Basilio called on the government to hear the pleas of students and teachers and prioritize their well-being.
Aside from struggles with the education sector, the Movement Against Tyranny lamented how the government has pushed policies that only incited “fear” among Filipinos, such as the war against drugs, the signing of the anti-terror bill, and ABS-CBN shutdown.
During the protest, veteran brodcast journalist Ces Drilon noted that the ABS-CBN shutdown should serve as a reminder that they have to speak out against the Duterte administration’s attacks on press freedom now.
“Babala ang ginawa sa amin sa ABS-CBN sa maaring hantungan ng paguulat sa bansa. Mayroon pa kayang maguulat ng totoong nangyayari? Malamang ay natatakot na rin silang mapasara. Mensahe po ang nangyari sa amin, na magulat kayo at baka kayo na ang sumunod,” said Drilon, who was among the first to be let go at ABS-CBN.
(What happened to us was a warning. Will there still be truthful reporting of events? It’s likely that they’ll be scared to do that as well. What happened to us was a message: ‘You report on us, and you may be next.’)
Protesters at the People’s SONA urged the government to realign its priorities in solving the pandemic, rather than focusing on other matters like the shutdown of ABS-CBN.
“Dahil sa makupad na pagkilos ng gobyerno, hindi natin nasusugpo ang pagkalat ng COVID-19, hindi natin ito natutugunan at maghihirap lalo ang mamamayan,” said Senator Kiko Pangilinan.
(Because of the slow response of the government, we can’t address the spread of COVID-19. The people will only suffer more.)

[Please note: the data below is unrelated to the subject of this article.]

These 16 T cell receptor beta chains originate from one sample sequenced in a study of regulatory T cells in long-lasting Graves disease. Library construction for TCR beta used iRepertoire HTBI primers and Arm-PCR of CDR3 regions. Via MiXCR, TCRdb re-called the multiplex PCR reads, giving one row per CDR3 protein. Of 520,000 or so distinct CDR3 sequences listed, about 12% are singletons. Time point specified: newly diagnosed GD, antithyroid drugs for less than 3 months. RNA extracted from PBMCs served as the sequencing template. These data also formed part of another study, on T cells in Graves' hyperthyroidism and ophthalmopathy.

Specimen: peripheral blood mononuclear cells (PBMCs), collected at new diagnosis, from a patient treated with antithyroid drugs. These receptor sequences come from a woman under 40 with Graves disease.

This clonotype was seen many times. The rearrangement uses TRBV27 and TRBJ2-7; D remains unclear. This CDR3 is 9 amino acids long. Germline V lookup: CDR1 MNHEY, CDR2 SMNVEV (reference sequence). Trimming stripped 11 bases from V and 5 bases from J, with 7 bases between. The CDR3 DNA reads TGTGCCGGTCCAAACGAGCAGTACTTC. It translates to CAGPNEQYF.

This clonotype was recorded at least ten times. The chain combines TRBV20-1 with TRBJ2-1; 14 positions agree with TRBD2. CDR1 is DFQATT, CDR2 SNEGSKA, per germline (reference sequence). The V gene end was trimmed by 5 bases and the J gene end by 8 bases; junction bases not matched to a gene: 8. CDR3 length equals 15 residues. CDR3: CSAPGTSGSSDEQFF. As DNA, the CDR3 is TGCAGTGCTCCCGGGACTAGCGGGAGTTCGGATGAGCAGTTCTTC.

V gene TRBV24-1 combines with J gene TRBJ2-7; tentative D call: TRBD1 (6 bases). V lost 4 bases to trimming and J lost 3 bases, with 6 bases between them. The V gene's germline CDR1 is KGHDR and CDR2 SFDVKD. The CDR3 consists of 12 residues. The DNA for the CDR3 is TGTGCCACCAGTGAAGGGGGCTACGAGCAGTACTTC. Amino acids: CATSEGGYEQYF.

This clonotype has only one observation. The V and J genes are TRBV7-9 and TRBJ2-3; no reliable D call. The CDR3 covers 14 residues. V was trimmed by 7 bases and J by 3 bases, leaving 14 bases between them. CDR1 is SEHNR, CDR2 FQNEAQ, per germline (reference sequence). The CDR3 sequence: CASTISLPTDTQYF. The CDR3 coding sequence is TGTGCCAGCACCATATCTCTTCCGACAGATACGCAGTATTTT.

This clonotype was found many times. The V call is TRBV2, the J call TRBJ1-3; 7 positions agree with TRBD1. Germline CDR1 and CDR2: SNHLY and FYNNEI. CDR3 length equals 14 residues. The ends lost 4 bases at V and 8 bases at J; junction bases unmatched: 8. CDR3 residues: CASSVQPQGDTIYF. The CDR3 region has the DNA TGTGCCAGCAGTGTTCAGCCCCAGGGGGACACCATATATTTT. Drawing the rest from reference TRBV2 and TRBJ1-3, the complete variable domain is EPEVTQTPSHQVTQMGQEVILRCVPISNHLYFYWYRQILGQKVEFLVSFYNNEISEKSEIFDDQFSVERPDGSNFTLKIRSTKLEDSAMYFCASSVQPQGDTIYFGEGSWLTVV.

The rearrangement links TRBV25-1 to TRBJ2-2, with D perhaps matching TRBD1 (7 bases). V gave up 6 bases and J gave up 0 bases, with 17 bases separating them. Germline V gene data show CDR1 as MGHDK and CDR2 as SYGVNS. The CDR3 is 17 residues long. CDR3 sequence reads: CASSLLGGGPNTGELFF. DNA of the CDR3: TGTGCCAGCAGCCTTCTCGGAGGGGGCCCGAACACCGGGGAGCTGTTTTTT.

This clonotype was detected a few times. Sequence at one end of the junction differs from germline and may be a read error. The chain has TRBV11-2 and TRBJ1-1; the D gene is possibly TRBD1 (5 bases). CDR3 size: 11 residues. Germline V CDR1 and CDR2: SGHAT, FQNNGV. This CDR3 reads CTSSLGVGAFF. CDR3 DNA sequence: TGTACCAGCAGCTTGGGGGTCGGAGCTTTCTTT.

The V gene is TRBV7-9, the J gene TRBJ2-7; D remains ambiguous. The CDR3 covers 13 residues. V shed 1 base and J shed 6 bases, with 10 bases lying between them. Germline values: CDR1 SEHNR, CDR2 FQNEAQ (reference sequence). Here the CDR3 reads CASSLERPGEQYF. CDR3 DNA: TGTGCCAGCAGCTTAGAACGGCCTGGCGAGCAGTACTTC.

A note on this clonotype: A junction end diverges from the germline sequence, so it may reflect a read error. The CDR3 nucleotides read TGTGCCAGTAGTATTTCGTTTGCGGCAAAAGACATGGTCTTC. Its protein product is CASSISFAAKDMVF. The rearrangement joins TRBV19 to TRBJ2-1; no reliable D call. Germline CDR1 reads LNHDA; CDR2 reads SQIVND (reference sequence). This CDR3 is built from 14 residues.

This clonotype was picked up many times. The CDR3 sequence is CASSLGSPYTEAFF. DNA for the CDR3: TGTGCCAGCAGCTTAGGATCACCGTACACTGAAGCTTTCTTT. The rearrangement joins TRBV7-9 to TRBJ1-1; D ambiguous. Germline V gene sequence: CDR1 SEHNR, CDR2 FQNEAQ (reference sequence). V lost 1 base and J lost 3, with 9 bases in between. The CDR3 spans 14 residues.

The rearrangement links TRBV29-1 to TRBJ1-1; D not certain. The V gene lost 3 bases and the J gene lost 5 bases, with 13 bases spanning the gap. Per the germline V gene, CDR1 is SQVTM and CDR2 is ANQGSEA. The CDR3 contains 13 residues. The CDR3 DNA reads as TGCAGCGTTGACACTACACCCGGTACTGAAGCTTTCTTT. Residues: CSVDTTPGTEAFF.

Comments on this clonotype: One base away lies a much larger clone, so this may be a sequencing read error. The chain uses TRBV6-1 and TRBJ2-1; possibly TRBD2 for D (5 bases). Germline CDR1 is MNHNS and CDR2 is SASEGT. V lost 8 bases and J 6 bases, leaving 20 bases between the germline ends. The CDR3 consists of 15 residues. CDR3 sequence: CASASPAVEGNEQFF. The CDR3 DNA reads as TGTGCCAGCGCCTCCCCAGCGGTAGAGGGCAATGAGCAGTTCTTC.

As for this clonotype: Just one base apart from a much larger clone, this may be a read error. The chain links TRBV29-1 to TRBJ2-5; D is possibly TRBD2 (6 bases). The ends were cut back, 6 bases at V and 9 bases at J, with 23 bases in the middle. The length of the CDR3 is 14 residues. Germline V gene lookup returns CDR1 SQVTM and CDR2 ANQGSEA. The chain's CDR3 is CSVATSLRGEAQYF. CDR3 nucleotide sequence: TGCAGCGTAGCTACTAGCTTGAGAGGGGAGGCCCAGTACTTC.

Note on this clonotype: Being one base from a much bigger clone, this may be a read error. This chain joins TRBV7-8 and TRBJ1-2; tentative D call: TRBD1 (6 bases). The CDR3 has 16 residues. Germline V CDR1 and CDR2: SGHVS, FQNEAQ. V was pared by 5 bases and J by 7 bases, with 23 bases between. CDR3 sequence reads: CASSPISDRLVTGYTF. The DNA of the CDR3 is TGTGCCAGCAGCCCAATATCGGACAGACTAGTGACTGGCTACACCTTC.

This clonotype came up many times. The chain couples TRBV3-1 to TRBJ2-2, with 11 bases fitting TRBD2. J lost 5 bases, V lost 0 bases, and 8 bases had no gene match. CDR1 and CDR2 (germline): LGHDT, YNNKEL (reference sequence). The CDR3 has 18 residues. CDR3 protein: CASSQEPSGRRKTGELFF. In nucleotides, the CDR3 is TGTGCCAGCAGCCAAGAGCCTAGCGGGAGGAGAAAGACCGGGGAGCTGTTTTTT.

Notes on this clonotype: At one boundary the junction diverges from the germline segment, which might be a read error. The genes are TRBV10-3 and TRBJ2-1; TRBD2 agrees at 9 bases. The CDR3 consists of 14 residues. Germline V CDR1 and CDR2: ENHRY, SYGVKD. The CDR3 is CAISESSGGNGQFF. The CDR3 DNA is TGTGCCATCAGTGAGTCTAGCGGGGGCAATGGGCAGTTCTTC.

Some protesterts also slammed moves to amend the 1987 Constitution.
Human rights lawyer Chel Diokno of the Concerned Lawyers for Civil Liberties asserted that charter change (Cha-Cha) is not the answer to the problems faced by the people during the pandemic.
“Hindi Cha-cha ang dapat ipasa ng gobyerno. Hindi yan ang isinasayaw ng mamamayan. Ang ating isinasayaw ay katotohanan, at katarungan. Ang ating isinisigaw ay hustisya,” he said.
(It’s not cha-cha that the government should pass. It’s not what people are clamoring for. What we are calling for is truth and justice.)
Former Bayan Muna representative Neri Colmenares urged those participating in the protest to continue to express their dissent, despite the many challenges that may come their way.
“Pinakita natin ngayong araw na ang tunay na dahilan bakit ayaw nilang matuloy ang rally na ito ay dahil intolerant lang sila sa dissent (We showed today that the true reason they don’t want this rally to push through is because they are intolerant of dissent),” said Colmenares.
Diokno added, “Pagdating ng araw ng pananagutan, nandito tayong lahat (When the time of reckoning came, we are all here).”
Instead of the usual whole-day protest, this year’s People’s SONA finished in just around two hours to observe health protocols. Participants were also asked to wear face masks, bring disinfectants, or stay at home if they were immunocompromised. – with reports from Philippine Collegian, The Catalyst, and UPLB Perspective/Rappler.com